Love the Light, but respect the night
Love the Light, but respect the night
Look at the sky at night and what do you see? Not much probably.
Since the light bulb’s invention 150 years ago, artificial lighting has inevitably entered our lives and it is here to stay, and, while it brings numerous benefits, there is also the other side of the picture, like light pollution.
According to Wikipedia– Light pollution is the presence of anthropogenic and artificial light in the night environment. It is exacerbated by excessive, misdirected or obtrusive use of light, but even carefully used light fundamentally alters natural conditions. As a major side-effect of urbanization, it is blamed for compromising health, disrupting ecosystems and spoiling aesthetic environments.
This means light pollution robs humanity of the wonder of starry nights, while wasting energy and money, and even affecting the wellbeing of people and wildlife, while wasting energy and money.
Most of us live under light-polluted night skies due to wasteful and inappropriate artificial lighting – according to a study published in 2016, The new world atlas of artificial night sky brightness, concludes that 80 percent of the world’s population lives under light-polluted skies. Europe has it even worse, with 99 percent of its citizens experiencing skyglow at night.
The International Dark-sky Association identifies the main forms of light pollution as light trespass, glare, clutter, and skyglow.
Glare – excessive brightness
Glare is the difficulty of seeing when the eye is confronted by a bright light, like the sun during the day or the oncoming car lights at night, and is also the case when dealing with street lights. In other words, bright or badly shielded street lights can partially blind drivers or pedestrians and contribute to accidents.
Light trespass – light falling where it’s not needed
The International Dark Sky Association estimates that 35% of artificial light is wasted because it is poorly aimed or unshielded – in conclusion: by the inefficient use of artificial light.
By using fully-shielded outdoor light fixtures that direct light downwards to the ground, not upwards or sideways we can minimize the glare and the light trespass.
Skyglow – brightening of the sky over towns and cities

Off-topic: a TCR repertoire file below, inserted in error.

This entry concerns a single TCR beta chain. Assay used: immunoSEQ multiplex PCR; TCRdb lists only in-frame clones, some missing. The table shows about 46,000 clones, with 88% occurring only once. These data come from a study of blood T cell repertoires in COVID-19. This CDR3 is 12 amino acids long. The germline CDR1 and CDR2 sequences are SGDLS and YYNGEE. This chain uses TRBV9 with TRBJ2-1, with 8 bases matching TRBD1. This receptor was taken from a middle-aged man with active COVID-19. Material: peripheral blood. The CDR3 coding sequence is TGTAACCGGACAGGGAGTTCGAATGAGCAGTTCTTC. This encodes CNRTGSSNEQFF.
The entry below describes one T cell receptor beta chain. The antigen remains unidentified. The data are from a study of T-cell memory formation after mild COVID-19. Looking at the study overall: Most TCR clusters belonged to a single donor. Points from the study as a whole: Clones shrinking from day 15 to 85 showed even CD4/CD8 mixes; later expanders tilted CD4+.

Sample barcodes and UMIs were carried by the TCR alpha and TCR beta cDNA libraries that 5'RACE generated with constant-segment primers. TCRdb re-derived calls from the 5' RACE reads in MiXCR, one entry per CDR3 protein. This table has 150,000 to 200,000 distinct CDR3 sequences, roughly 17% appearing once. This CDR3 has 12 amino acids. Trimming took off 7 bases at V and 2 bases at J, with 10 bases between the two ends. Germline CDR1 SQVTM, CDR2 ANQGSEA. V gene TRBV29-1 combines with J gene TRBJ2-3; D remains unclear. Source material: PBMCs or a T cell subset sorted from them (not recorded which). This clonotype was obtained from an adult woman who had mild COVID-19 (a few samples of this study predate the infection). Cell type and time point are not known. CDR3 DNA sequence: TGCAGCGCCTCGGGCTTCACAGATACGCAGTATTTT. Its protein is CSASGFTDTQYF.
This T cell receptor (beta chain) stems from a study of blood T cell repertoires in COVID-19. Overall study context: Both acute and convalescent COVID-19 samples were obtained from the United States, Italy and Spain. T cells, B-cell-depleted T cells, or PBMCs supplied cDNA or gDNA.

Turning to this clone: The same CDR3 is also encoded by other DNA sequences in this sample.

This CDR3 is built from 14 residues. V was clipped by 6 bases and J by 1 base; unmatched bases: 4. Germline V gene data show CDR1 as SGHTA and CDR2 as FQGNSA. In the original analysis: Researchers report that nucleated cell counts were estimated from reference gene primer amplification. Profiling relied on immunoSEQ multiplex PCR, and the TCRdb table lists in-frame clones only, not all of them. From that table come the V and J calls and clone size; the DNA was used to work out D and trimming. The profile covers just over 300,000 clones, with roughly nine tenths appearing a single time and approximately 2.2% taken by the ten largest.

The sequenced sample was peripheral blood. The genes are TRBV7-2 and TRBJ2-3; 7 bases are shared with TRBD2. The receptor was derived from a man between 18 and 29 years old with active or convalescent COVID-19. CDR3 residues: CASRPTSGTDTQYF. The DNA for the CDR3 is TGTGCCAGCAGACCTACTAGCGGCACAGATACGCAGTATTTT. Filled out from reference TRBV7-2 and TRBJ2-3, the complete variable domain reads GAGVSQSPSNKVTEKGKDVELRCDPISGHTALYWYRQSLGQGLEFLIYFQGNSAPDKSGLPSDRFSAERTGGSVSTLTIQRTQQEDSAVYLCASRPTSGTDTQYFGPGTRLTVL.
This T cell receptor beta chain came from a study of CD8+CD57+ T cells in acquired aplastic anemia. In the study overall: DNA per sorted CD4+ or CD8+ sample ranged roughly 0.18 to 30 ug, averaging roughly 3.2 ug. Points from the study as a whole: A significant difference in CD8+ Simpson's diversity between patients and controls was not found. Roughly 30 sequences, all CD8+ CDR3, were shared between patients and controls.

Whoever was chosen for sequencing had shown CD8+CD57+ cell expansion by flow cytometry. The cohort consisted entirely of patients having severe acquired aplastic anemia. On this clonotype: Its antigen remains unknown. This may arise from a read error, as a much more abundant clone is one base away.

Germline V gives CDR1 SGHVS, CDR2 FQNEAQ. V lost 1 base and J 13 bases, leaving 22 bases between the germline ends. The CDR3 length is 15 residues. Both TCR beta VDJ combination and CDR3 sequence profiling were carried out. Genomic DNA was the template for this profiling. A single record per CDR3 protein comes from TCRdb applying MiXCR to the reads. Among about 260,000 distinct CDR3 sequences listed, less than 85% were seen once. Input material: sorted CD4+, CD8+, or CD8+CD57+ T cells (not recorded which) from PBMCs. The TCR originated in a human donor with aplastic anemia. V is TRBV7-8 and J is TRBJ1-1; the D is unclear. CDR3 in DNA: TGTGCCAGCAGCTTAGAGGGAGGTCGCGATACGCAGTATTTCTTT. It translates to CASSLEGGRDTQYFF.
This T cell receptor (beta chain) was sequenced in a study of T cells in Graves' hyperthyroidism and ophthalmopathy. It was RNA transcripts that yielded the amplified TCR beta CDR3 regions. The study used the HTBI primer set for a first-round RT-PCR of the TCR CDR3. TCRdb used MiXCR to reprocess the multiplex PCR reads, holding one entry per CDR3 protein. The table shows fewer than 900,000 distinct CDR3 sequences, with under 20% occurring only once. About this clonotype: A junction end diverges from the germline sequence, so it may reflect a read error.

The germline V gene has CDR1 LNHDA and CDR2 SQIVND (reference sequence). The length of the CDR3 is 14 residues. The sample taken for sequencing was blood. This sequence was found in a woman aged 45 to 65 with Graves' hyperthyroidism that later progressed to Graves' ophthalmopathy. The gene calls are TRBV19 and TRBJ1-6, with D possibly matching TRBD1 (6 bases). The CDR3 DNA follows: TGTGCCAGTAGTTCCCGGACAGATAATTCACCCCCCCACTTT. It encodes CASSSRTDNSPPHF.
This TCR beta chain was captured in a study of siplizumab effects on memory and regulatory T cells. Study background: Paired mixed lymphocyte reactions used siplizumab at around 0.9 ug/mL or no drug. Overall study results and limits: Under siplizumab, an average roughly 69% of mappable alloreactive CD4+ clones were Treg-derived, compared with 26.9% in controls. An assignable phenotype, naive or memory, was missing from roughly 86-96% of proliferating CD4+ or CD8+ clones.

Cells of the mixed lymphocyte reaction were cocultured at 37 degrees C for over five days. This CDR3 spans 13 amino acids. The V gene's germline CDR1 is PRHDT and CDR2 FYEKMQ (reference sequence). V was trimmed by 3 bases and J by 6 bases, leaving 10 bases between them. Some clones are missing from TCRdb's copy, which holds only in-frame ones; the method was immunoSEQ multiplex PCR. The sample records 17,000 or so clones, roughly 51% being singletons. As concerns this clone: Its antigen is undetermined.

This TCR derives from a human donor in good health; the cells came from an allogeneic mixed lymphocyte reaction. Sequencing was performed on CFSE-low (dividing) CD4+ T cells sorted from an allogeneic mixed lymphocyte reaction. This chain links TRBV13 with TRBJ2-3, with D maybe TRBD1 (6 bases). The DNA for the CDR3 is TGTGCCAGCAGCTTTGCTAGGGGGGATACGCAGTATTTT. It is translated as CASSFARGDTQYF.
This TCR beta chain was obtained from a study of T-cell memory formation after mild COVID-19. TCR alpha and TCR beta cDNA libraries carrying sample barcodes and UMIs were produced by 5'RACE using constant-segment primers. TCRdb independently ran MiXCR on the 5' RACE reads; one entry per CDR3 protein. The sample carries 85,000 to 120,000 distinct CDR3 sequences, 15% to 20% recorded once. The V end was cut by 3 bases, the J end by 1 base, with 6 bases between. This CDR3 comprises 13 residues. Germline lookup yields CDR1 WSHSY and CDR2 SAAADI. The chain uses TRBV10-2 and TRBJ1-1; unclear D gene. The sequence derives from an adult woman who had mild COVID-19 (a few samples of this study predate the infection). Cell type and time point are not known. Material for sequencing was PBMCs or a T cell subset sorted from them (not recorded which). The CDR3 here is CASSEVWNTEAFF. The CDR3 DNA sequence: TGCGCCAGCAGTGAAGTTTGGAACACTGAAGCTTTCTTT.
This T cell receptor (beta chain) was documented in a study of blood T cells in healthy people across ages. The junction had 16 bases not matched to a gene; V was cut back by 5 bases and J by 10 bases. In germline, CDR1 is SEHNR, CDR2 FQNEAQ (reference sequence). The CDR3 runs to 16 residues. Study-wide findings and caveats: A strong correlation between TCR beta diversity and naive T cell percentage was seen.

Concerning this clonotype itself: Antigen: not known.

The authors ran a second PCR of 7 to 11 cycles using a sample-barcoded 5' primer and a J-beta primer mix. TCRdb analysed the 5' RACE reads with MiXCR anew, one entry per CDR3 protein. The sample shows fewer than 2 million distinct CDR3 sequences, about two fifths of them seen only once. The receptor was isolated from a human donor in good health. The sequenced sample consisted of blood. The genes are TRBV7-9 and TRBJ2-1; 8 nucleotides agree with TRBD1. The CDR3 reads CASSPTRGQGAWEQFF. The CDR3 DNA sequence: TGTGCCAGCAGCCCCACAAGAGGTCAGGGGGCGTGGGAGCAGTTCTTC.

The light wasted upward or sideways by the outdoor lighting lights up the atmospheric particles and molecules producing a luminous background that obstructs the vision of the night sky. This is the reason most people on Earth never see a naturally dark night sky.
Clutter – bright and confusing groupings of light sources
Against clutter, we have a simple solution – lighting only areas where light is really needed, and using only the minimum level of light needed.
We can reduce light pollution by using timers, motion sensors, and adaptive smart lighting controls that dim or turn lights off after hours. Essentially by not wasting money while we sleep.
Other solutions are to replace unshielded, overly bright, or upward lighting.
It’s time for LEDification
ELBA encourages its clients to switch to LEDs – a more sustainable, community, and eco-friendly solution. Using LEDs lighting, we can conserve energy, save money, reduce carbon emissions, prevent glare, improve visibility and safety, and even get back some of the beauty of a starry night.
LED lights contribute significantly to reducing light pollution because of the following qualities:
- LEDs are directional – their light is highly focused, reducing glare, skyglow, and light trespass;
- LEDs allow reduced illuminance without compromising visibility – this also minimizes the glare;
- Our LED lights can be used in intelligent lighting systems. We use wireless technology to control lights from a central management system. It means at any time lamps could be adjusted in response to weather, circumstance, and individual need. Sensors, texting, and email could be utilized to transmit the information;
- Dimmers, motion sensors, and timers can help to reduce average illumination levels and save even more energy, even without being included in a smart system.
It must be said that only warm-colored LEDs should be used. Blue-rich white lighting having the greatest negative impact on humans and wildlife alike. The sleep-inducing hormone melatonin is particularly sensitive to blue light. That is why efforts must be made to minimize and control blue-rich environmental lighting by using the lowest emission of blue light possible.
Let’s get back the magic of a starry night!
Need more info? Ask us or check these references to learn more:
– International Dark-Sky Association, www.darksky.org
– NPS Night Skies, www.nps.gov/subjects/nightskies